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Do Integrase Inhibitors Affect Testosterone Levels in Men?

March/April 2017

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Bear in Mind

  1. This study's design is cross-sectional in nature; data were captured largely at one point in time. Cross-sectional studies are good at finding associations between a drug and, in this case, a problem (hypogonadism). However, cross-sectional studies by their nature can never prove cause and effect (that is, that integrase inhibitors cause hypogonadism). Cross-sectional studies are a good starting point to begin to explore a research question. If something interesting turns up, it can then be better understood in a study of a more robust statistical design.
  2. There were only 14 men who used integrase inhibitors in the French study. This is insufficient for drawing robust conclusions about the impact of this class of medicines on testosterone levels (or anything else). The researchers stated that they were surprised by the association between integrase inhibitors and low testosterone, which is understandable because integrase inhibitors have been in use for about a decade in high-income countries. Also, it is odd that no other team of researchers has found this connection. Furthermore, in other studies, low testosterone has been found in HIV-positive men who were not taking ART and, in men who were taking ART before the introduction of integrase inhibitors.
  3. The French researchers stated that they found an association between low testosterone and integrase inhibitors. However, this conclusion could have been skewed by other factors that were unmeasured by their study. For instance, why were some patients given integrase inhibitor-based therapy and others were not? What was the medical history of these patients? Researchers did not apparently screen participants for the presence of all major ED risk factors. Furthermore, the researchers did not address these points in their analysis. It may be that doctors had reasons for prescribing the anti-HIV drugs that they did, and that by chance people with low testosterone just happened to receive integrase inhibitor-based therapy. Such are some of the problems that can bedevil a cross-sectional study and the conclusions drawn from such studies.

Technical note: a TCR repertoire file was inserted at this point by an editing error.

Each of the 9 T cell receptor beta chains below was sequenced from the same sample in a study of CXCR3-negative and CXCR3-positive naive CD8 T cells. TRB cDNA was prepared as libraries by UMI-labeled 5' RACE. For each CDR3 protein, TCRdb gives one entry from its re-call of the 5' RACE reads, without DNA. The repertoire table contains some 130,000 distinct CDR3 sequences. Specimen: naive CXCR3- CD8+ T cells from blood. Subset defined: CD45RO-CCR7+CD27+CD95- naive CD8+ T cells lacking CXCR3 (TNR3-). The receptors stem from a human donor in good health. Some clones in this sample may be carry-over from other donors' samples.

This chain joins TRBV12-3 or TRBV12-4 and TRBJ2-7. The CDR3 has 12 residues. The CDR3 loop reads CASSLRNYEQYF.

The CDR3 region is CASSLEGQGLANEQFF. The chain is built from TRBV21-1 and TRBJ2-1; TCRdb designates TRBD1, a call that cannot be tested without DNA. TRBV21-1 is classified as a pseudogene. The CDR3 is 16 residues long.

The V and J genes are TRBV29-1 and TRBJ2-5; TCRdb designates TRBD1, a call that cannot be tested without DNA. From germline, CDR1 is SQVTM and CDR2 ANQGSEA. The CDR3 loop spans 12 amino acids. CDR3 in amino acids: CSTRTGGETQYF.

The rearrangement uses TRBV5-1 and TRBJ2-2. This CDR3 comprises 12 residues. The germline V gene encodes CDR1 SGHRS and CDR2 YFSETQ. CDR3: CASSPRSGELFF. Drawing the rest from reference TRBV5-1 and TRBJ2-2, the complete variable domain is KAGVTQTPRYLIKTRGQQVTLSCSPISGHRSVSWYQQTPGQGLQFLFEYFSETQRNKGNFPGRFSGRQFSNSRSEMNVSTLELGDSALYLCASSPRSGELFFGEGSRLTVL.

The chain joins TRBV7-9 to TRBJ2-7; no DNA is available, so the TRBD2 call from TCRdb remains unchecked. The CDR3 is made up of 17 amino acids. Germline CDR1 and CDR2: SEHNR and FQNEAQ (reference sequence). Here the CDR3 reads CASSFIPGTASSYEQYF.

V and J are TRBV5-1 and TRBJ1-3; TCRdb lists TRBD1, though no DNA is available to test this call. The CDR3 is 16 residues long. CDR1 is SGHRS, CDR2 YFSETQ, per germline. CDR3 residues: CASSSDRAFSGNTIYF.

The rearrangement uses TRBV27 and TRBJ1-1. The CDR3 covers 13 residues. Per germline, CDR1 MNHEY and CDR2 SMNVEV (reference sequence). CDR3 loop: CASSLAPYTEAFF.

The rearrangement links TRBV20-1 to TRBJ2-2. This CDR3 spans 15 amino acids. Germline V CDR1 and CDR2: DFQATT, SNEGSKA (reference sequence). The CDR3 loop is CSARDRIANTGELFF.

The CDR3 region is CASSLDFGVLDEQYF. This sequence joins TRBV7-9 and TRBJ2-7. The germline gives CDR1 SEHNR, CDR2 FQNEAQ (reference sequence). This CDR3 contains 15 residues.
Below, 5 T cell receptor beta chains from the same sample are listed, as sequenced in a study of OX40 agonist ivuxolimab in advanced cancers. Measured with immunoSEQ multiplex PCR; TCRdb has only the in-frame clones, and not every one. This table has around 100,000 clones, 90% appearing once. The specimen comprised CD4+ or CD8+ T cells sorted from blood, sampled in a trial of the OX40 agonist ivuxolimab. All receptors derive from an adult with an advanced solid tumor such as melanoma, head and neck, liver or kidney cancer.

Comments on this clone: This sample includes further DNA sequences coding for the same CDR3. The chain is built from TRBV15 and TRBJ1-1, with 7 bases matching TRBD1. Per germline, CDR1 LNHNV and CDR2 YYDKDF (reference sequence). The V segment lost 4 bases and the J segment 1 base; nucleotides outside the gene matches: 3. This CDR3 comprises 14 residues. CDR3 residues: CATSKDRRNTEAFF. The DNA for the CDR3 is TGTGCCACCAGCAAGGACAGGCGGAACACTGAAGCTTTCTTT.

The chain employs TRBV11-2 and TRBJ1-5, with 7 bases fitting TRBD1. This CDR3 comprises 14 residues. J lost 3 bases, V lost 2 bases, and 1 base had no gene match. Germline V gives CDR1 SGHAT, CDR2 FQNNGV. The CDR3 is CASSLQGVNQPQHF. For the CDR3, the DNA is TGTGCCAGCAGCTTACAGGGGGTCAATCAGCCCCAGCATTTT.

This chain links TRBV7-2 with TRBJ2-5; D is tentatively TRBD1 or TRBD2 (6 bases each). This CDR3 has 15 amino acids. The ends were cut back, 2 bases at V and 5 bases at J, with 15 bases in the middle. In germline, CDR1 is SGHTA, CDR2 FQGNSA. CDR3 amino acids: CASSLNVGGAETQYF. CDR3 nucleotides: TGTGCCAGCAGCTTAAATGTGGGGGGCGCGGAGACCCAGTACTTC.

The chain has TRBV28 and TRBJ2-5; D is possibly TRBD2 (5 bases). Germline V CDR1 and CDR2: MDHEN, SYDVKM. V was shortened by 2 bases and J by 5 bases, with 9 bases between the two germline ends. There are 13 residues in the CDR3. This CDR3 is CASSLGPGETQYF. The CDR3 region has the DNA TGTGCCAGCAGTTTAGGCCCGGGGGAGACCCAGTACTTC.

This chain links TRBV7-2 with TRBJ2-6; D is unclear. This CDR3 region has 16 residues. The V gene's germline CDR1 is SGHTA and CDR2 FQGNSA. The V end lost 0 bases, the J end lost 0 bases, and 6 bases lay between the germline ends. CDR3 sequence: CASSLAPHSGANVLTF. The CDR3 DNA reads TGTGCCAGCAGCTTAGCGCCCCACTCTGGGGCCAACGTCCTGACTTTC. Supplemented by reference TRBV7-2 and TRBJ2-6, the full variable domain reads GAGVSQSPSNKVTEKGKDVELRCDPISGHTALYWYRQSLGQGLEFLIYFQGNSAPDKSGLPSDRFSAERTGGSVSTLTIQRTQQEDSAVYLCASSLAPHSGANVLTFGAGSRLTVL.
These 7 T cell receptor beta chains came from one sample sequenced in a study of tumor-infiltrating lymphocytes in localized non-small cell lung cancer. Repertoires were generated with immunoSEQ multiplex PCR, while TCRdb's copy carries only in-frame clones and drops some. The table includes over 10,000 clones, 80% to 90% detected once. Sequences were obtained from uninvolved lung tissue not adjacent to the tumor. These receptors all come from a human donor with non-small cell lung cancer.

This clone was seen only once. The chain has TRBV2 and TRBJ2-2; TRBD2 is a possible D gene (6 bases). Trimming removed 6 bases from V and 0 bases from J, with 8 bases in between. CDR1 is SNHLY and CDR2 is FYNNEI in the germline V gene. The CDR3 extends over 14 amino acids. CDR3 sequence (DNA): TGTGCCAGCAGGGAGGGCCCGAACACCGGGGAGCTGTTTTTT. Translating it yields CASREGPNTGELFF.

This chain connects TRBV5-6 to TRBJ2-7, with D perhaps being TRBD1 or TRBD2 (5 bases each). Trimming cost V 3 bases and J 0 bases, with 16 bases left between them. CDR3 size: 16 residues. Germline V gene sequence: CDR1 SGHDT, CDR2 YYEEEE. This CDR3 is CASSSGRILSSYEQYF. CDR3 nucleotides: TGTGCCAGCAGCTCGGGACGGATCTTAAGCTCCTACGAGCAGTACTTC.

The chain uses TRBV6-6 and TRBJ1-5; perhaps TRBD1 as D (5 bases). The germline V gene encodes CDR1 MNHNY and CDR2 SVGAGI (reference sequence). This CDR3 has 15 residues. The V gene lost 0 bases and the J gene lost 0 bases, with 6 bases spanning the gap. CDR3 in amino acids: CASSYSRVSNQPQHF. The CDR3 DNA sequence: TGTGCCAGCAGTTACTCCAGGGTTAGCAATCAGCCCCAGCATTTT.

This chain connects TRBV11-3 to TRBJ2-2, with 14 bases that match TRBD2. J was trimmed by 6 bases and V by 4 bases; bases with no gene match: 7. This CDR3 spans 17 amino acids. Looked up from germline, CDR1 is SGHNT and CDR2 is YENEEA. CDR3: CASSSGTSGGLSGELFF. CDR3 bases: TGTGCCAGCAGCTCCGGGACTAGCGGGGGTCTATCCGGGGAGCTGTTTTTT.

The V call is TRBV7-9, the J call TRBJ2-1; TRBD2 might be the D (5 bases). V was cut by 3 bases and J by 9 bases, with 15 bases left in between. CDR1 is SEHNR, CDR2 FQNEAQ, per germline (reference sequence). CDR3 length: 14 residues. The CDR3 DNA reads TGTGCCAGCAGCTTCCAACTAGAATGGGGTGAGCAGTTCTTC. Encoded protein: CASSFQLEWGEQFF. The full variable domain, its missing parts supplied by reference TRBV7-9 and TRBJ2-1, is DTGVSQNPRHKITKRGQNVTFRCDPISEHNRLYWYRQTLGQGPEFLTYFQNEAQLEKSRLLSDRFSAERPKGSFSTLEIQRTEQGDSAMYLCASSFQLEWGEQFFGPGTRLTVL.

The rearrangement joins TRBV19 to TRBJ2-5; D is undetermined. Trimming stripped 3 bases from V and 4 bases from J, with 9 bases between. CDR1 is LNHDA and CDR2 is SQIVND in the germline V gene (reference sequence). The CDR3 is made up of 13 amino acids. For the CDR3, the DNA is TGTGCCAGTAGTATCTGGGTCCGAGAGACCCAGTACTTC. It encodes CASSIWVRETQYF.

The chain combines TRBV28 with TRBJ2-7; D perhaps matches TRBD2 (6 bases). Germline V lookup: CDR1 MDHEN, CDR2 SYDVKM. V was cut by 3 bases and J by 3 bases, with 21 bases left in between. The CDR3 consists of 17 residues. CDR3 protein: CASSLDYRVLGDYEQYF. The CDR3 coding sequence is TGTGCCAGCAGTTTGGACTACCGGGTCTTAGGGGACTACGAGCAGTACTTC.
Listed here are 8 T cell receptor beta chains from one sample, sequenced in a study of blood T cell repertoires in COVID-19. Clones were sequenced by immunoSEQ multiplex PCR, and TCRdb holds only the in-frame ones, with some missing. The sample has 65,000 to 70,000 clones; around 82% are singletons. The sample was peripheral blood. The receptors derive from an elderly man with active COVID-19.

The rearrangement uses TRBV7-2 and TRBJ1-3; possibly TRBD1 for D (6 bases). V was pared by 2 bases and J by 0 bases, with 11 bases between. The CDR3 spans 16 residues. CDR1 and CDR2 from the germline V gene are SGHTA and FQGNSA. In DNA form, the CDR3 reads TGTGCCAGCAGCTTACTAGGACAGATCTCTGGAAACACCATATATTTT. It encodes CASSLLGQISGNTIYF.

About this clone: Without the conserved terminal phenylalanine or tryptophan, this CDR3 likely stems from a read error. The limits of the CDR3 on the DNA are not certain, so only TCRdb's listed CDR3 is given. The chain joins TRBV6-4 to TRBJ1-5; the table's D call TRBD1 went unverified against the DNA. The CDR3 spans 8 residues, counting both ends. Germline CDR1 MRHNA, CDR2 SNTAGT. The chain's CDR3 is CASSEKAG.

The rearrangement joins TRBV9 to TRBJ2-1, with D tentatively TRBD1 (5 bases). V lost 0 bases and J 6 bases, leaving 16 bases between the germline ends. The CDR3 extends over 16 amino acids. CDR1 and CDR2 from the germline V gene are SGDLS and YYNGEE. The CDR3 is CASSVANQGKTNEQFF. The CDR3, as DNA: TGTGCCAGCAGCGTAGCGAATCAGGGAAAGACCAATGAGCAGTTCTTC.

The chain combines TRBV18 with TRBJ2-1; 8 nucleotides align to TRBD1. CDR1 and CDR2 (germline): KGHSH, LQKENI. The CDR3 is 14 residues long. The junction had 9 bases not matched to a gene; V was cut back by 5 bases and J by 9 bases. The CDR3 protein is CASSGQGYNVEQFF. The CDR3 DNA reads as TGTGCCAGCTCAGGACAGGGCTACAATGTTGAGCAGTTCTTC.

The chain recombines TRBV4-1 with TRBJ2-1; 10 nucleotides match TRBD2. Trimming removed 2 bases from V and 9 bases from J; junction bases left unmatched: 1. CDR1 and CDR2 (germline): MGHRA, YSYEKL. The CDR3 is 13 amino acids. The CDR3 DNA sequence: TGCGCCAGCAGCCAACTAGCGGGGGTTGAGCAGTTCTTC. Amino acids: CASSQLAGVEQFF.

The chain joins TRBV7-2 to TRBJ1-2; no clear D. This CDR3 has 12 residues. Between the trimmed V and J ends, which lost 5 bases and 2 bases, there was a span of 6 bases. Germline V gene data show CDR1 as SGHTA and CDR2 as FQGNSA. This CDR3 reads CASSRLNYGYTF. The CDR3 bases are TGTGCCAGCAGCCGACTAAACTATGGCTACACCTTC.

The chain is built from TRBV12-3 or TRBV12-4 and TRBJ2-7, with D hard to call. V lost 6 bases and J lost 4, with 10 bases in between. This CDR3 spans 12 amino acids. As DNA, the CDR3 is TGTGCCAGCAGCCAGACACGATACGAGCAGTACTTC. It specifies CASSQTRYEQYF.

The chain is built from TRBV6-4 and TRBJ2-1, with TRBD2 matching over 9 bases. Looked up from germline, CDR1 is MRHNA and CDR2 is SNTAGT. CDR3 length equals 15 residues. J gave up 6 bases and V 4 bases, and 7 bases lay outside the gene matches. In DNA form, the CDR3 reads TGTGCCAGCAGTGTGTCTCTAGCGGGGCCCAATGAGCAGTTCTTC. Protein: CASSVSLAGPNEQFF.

4. What can be reasonably extracted from the present study is the following:
    • free testosterone measurements are useful
    • some HIV-positive men have lower-than-normal levels of testosterone
    • ED is common among HIV-positive men


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What Needs to Be Done

The role of HIV treatment on testosterone levels (and ED) needs to be explored in a study of a more robust statistical design. Such a study would have many more participants, but size alone is insufficient to prove cause and effect. Ideally, as part of some randomized clinical trials, men would be screened for risk factors both for ED and low testosterone prior to initiation of ART and monitored while taking anti-HIV treatment. However, large, well-designed studies are expensive. In an era of austerity, it may take time to raise the funds necessary for such a large and well-designed study. The French researchers stated that they are engaged with a larger study to confirm their findings but did not state details as to that larger study's design.